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Rubio, Warren Reintroduce Bill to Combat America’s Overreliance on Foreign Countries for Its Pharmaceutical Supply

Apr 22, 2021 | Press Releases

Washington, D.C. — U.S. Senators Marco Rubio (R-FL) and Elizabeth Warren (D-MA) reintroduced a bipartisan bill to direct the Federal Trade Commission (FTC) and the Secretary of the Treasury — acting through the Committee on Foreign Investment in the United States (CFIUS) — to conduct a study on the United States’ overreliance on foreign countries and the impact of foreign direct investment on the U.S. pharmaceutical industry and DNA analysis industries. 

The U.S. currently relies heavily on foreign nations for its supply of drugs and pharmaceutical products. Today, nearly 80 percent of the active pharmaceutical ingredients (APIs), the requisite component used in generic drugs, are imported from abroad. This overreliance leaves our supply chain of critical drugs used by millions of Americans vulnerable to disruption. 

Last year, Rubio secured bipartisan language in the fiscal year 2021 National Defense Authorization Act (NDAA) to combat America’s supply chain risk and dependence on China for pharmaceuticals that builds off the plan he released in February 2020. In 2019, Rubio issued a report detailing critical vulnerabilities in America’s medical supply chain, warning, “the U.S. runs the risk of losing important components of its medical supply chain to China’s government-backed industry.” Rubio warned in Modern Healthcare that when it comes to the threat China poses to America’s healthcare industry, we cannot afford to be complacent.  

Additionally, Rubio recently reintroduced the Medical Manufacturing, Economic Development, and Sustainability (MMEDS) Act, a bill that would encourage companies currently producing medical devices and pharmaceuticals abroad to relocate to the U.S. Last year, Rubio introduced bipartisan legislation to combat America’s supply chain risk and dependence on China for pharmaceuticals that builds off the plan he released in February 2020. In 2019, Rubio issued a report detailing critical vulnerabilities in America’s medical supply chain, warning, “the U.S. runs the risk of losing important components of its medical supply chain to China’s government-backed industry.” Rubio warned in Modern Healthcare that when it comes to the threat China poses to America’s healthcare industry, we cannot afford to be complacent.  

“COVID-19 has made it painfully clear that we must pass meaningful legislation in order to help rebuild our nation’s medical manufacturing and pharmaceutical sector,” Rubio said. “I’m proud to reintroduce this bipartisan bill, which would ensure we have the necessary information to address our supply chain vulnerabilities and reduce our overreliance on China for pharmaceuticals.”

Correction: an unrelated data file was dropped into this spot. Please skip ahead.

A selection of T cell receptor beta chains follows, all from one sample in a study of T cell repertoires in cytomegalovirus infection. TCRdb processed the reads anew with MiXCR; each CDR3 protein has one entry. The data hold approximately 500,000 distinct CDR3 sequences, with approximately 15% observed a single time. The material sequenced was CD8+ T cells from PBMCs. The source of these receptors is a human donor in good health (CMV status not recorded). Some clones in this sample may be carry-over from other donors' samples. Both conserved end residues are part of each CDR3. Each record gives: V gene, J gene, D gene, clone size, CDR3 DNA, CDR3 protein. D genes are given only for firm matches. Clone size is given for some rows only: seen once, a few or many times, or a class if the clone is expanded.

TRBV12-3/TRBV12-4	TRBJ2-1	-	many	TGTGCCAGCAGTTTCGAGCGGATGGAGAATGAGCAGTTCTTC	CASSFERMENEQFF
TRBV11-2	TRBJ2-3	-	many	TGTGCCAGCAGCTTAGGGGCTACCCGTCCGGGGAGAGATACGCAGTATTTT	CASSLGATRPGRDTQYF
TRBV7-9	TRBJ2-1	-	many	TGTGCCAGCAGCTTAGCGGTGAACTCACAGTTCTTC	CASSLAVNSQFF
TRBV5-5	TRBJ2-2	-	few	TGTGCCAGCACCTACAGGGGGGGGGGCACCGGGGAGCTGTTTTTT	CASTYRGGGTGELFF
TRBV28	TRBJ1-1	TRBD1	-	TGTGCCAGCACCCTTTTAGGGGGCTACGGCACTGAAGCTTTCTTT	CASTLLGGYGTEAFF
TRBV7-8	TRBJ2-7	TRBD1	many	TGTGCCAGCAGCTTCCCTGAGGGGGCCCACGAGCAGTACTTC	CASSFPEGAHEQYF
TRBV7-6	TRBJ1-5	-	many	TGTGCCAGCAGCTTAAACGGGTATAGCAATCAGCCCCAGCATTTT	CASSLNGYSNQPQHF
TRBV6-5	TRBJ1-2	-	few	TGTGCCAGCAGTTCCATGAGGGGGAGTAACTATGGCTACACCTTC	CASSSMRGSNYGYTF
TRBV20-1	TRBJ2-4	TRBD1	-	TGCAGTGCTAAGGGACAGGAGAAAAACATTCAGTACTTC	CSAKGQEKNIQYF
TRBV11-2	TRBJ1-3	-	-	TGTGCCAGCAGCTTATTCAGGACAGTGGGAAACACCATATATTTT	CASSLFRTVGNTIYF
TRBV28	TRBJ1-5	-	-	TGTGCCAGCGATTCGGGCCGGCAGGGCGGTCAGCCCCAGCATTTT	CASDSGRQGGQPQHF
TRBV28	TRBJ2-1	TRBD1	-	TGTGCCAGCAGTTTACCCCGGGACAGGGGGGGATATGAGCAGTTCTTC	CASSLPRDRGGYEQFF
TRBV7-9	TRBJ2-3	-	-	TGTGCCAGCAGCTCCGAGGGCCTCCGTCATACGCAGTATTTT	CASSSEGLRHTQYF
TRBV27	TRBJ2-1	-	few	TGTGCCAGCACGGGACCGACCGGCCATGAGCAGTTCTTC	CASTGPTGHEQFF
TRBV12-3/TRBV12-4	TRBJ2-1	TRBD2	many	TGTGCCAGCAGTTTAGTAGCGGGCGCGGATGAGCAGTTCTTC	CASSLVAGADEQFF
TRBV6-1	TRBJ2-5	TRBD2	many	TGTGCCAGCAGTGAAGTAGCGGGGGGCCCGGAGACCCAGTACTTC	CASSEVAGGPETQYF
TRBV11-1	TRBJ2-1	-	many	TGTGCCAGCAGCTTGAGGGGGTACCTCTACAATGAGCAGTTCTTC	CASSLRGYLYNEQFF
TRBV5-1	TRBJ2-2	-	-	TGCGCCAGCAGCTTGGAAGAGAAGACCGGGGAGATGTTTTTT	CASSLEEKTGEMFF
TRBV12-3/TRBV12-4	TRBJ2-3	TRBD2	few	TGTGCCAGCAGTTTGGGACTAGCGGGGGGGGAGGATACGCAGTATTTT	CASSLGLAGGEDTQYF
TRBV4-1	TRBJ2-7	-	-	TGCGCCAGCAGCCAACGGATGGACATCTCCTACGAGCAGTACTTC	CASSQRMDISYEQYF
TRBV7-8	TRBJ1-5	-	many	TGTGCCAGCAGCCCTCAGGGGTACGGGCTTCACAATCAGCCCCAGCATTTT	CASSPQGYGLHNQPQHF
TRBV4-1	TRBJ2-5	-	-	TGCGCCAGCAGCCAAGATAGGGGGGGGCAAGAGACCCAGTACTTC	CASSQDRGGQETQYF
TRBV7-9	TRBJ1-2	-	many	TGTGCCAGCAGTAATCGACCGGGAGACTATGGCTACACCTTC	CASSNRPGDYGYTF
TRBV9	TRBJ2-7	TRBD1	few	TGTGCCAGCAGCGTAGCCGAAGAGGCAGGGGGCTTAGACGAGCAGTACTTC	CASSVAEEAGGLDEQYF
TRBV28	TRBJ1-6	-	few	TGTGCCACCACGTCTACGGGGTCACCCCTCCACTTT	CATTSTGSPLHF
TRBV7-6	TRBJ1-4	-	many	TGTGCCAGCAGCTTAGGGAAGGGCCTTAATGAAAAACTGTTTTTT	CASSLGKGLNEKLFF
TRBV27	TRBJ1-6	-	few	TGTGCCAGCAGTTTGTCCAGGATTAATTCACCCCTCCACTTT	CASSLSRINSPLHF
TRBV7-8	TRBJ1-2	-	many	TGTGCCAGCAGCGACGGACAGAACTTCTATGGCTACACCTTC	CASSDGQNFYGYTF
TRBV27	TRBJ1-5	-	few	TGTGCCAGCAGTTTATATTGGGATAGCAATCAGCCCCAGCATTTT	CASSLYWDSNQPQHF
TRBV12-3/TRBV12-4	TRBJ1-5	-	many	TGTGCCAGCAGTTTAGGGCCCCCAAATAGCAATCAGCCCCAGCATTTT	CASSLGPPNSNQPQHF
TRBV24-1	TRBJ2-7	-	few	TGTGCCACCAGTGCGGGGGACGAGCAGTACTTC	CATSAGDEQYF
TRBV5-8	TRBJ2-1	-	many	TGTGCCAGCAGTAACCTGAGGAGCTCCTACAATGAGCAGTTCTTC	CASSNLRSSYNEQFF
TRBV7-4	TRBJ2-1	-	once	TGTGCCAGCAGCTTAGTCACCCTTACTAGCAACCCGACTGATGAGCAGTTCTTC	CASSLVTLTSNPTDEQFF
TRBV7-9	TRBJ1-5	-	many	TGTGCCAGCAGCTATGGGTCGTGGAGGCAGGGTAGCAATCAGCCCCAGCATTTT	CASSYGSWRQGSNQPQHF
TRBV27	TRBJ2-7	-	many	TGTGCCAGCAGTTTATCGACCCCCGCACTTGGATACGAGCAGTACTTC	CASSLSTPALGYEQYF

“To defeat the current COVID-19 crisis and better equip the United States against future pandemics, we must take control of our supply chain and rely less on foreign countries for our critical drugs,” Warren said. “Our bill will require a study to show the effects of this overreliance and identify the tools we need to confront it head-on.” 

This overreliance stems, in part, from foreign investment in the U.S. pharmaceutical supply chain. While not all foreign investment is problematic, experts have warned that significant foreign control of U.S. based pharmaceutical companies could stymie domestic capacity and exacerbate the nation’s overreliance on foreign nations for its APIs, raw ingredients, and finished drugs. Despite the risks posed to the United States, the nation lacks detailed information on the nature of this investment. 

The U.S. Pharmaceutical Supply Chain Review Act would require the FTC and Treasury, through CFIUS, to provide Congress with a report on the following within one year of passage: 

  • How overreliance on foreign countries for pharmaceutical products impacts the United States’ supply chain and domestic manufacturing capacity;

  • How foreign direct investment from abroad affects the nation’s ability to produce drugs, as well as their key components;

  • How foreign direct investment in U.S. genome sequencing technologies affects domestic capacity to sequence or store DNA; and

  • The number of foreign investment transactions in the pharmaceutical industry and the sequencing or storage of DNA in the United States that CFIUS has reviewed in the past ten years. 

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